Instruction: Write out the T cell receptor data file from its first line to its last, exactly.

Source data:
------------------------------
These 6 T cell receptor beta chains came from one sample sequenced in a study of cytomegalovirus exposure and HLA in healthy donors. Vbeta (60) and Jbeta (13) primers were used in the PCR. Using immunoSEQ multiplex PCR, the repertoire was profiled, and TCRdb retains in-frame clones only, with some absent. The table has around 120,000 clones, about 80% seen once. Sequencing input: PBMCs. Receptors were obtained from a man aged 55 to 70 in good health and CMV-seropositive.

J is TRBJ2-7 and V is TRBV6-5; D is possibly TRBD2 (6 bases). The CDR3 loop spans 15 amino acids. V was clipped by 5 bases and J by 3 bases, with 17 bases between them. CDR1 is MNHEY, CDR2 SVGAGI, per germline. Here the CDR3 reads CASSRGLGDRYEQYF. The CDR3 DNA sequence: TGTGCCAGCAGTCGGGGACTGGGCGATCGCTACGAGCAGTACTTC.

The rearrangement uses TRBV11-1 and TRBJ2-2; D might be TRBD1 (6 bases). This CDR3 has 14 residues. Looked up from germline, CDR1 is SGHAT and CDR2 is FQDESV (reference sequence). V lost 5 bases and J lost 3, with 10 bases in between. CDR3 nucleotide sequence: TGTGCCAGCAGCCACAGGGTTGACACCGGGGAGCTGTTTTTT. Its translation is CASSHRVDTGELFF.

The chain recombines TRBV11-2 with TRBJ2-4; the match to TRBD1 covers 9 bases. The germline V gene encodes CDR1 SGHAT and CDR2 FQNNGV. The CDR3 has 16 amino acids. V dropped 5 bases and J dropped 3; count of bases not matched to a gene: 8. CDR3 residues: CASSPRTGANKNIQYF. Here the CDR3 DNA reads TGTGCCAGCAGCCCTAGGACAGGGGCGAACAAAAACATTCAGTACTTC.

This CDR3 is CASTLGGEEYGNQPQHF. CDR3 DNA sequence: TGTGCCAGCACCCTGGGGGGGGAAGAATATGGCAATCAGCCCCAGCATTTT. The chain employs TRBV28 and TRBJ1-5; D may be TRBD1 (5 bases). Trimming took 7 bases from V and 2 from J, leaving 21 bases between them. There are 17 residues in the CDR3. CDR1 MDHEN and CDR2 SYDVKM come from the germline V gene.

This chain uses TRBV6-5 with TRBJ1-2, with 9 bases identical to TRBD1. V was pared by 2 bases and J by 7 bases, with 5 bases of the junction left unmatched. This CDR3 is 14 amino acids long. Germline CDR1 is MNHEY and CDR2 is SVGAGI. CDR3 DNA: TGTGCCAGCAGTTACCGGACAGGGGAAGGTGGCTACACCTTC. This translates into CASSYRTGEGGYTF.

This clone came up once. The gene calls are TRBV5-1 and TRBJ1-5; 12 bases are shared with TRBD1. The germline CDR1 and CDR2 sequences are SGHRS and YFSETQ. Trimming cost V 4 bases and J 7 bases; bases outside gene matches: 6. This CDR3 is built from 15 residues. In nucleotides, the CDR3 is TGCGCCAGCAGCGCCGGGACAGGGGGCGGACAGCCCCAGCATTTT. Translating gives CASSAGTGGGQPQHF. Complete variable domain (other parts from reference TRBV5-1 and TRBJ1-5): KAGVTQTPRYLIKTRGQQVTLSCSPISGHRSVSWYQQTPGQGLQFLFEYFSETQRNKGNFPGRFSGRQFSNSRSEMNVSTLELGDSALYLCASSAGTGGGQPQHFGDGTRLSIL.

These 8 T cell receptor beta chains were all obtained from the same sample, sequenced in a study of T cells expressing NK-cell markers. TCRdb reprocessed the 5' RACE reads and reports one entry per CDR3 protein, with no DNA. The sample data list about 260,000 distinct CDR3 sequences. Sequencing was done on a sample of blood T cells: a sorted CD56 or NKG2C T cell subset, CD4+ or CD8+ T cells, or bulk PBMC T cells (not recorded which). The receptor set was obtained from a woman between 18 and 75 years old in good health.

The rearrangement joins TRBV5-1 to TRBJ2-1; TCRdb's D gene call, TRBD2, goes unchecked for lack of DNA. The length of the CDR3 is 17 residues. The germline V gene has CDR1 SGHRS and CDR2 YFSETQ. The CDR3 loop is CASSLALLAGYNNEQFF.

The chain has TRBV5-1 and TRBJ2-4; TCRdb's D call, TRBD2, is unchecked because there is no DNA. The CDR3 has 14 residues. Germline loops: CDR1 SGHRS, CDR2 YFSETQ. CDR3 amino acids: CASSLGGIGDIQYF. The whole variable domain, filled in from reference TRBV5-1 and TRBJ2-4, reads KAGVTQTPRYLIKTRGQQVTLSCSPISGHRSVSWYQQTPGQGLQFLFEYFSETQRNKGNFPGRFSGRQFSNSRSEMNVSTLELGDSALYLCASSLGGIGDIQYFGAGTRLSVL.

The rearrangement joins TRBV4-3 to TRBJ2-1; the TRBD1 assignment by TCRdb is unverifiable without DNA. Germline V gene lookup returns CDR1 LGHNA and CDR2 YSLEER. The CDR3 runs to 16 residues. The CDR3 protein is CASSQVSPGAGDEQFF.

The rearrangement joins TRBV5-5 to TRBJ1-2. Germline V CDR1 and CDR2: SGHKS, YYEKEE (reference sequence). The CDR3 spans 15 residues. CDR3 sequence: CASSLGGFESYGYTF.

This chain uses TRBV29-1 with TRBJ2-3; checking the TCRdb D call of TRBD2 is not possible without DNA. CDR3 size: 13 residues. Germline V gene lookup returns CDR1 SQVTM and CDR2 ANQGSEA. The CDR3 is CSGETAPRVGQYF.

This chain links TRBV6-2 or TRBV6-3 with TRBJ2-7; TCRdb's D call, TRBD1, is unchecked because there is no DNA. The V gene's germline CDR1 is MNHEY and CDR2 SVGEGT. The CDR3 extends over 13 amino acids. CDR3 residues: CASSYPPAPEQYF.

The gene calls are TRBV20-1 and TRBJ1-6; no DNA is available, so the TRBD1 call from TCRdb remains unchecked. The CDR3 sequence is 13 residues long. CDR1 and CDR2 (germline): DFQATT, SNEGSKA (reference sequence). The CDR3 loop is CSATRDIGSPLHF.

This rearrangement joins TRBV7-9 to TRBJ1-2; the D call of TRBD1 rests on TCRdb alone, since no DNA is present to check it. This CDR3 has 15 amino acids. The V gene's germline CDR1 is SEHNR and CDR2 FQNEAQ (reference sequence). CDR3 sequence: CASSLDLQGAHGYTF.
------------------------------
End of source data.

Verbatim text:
These 6 T cell receptor beta chains came from one sample sequenced in a study of cytomegalovirus exposure and HLA in healthy donors. Vbeta (60) and Jbeta (13) primers were used in the PCR. Using immunoSEQ multiplex PCR, the repertoire was profiled, and TCRdb retains in-frame clones only, with some absent. The table has around 120,000 clones, about 80% seen once. Sequencing input: PBMCs. Receptors were obtained from a man aged 55 to 70 in good health and CMV-seropositive.

J is TRBJ2-7 and V is TRBV6-5; D is possibly TRBD2 (6 bases). The CDR3 loop spans 15 amino acids. V was clipped by 5 bases and J by 3 bases, with 17 bases between them. CDR1 is MNHEY, CDR2 SVGAGI, per germline. Here the CDR3 reads CASSRGLGDRYEQYF. The CDR3 DNA sequence: TGTGCCAGCAGTCGGGGACTGGGCGATCGCTACGAGCAGTACTTC.

The rearrangement uses TRBV11-1 and TRBJ2-2; D might be TRBD1 (6 bases). This CDR3 has 14 residues. Looked up from germline, CDR1 is SGHAT and CDR2 is FQDESV (reference sequence). V lost 5 bases and J lost 3, with 10 bases in between. CDR3 nucleotide sequence: TGTGCCAGCAGCCACAGGGTTGACACCGGGGAGCTGTTTTTT. Its translation is CASSHRVDTGELFF.

The chain recombines TRBV11-2 with TRBJ2-4; the match to TRBD1 covers 9 bases. The germline V gene encodes CDR1 SGHAT and CDR2 FQNNGV. The CDR3 has 16 amino acids. V dropped 5 bases and J dropped 3; count of bases not matched to a gene: 8. CDR3 residues: CASSPRTGANKNIQYF. Here the CDR3 DNA reads TGTGCCAGCAGCCCTAGGACAGGGGCGAACAAAAACATTCAGTACTTC.

This CDR3 is CASTLGGEEYGNQPQHF. CDR3 DNA sequence: TGTGCCAGCACCCTGGGGGGGGAAGAATATGGCAATCAGCCCCAGCATTTT. The chain employs TRBV28 and TRBJ1-5; D may be TRBD1 (5 bases). Trimming took 7 bases from V and 2 from J, leaving 21 bases between them. There are 17 residues in the CDR3. CDR1 MDHEN and CDR2 SYDVKM come from the germline V gene.

This chain uses TRBV6-5 with TRBJ1-2, with 9 bases identical to TRBD1. V was pared by 2 bases and J by 7 bases, with 5 bases of the junction left unmatched. This CDR3 is 14 amino acids long. Germline CDR1 is MNHEY and CDR2 is SVGAGI. CDR3 DNA: TGTGCCAGCAGTTACCGGACAGGGGAAGGTGGCTACACCTTC. This translates into CASSYRTGEGGYTF.

This clone came up once. The gene calls are TRBV5-1 and TRBJ1-5; 12 bases are shared with TRBD1. The germline CDR1 and CDR2 sequences are SGHRS and YFSETQ. Trimming cost V 4 bases and J 7 bases; bases outside gene matches: 6. This CDR3 is built from 15 residues. In nucleotides, the CDR3 is TGCGCCAGCAGCGCCGGGACAGGGGGCGGACAGCCCCAGCATTTT. Translating gives CASSAGTGGGQPQHF. Complete variable domain (other parts from reference TRBV5-1 and TRBJ1-5): KAGVTQTPRYLIKTRGQQVTLSCSPISGHRSVSWYQQTPGQGLQFLFEYFSETQRNKGNFPGRFSGRQFSNSRSEMNVSTLELGDSALYLCASSAGTGGGQPQHFGDGTRLSIL.

These 8 T cell receptor beta chains were all obtained from the same sample, sequenced in a study of T cells expressing NK-cell markers. TCRdb reprocessed the 5' RACE reads and reports one entry per CDR3 protein, with no DNA. The sample data list about 260,000 distinct CDR3 sequences. Sequencing was done on a sample of blood T cells: a sorted CD56 or NKG2C T cell subset, CD4+ or CD8+ T cells, or bulk PBMC T cells (not recorded which). The receptor set was obtained from a woman between 18 and 75 years old in good health.

The rearrangement joins TRBV5-1 to TRBJ2-1; TCRdb's D gene call, TRBD2, goes unchecked for lack of DNA. The length of the CDR3 is 17 residues. The germline V gene has CDR1 SGHRS and CDR2 YFSETQ. The CDR3 loop is CASSLALLAGYNNEQFF.

The chain has TRBV5-1 and TRBJ2-4; TCRdb's D call, TRBD2, is unchecked because there is no DNA. The CDR3 has 14 residues. Germline loops: CDR1 SGHRS, CDR2 YFSETQ. CDR3 amino acids: CASSLGGIGDIQYF. The whole variable domain, filled in from reference TRBV5-1 and TRBJ2-4, reads KAGVTQTPRYLIKTRGQQVTLSCSPISGHRSVSWYQQTPGQGLQFLFEYFSETQRNKGNFPGRFSGRQFSNSRSEMNVSTLELGDSALYLCASSLGGIGDIQYFGAGTRLSVL.

The rearrangement joins TRBV4-3 to TRBJ2-1; the TRBD1 assignment by TCRdb is unverifiable without DNA. Germline V gene lookup returns CDR1 LGHNA and CDR2 YSLEER. The CDR3 runs to 16 residues. The CDR3 protein is CASSQVSPGAGDEQFF.

The rearrangement joins TRBV5-5 to TRBJ1-2. Germline V CDR1 and CDR2: SGHKS, YYEKEE (reference sequence). The CDR3 spans 15 residues. CDR3 sequence: CASSLGGFESYGYTF.

This chain uses TRBV29-1 with TRBJ2-3; checking the TCRdb D call of TRBD2 is not possible without DNA. CDR3 size: 13 residues. Germline V gene lookup returns CDR1 SQVTM and CDR2 ANQGSEA. The CDR3 is CSGETAPRVGQYF.

This chain links TRBV6-2 or TRBV6-3 with TRBJ2-7; TCRdb's D call, TRBD1, is unchecked because there is no DNA. The V gene's germline CDR1 is MNHEY and CDR2 SVGEGT. The CDR3 extends over 13 amino acids. CDR3 residues: CASSYPPAPEQYF.

The gene calls are TRBV20-1 and TRBJ1-6; no DNA is available, so the TRBD1 call from TCRdb remains unchecked. The CDR3 sequence is 13 residues long. CDR1 and CDR2 (germline): DFQATT, SNEGSKA (reference sequence). The CDR3 loop is CSATRDIGSPLHF.

This rearrangement joins TRBV7-9 to TRBJ1-2; the D call of TRBD1 rests on TCRdb alone, since no DNA is present to check it. This CDR3 has 15 amino acids. The V gene's germline CDR1 is SEHNR and CDR2 FQNEAQ (reference sequence). CDR3 sequence: CASSLDLQGAHGYTF.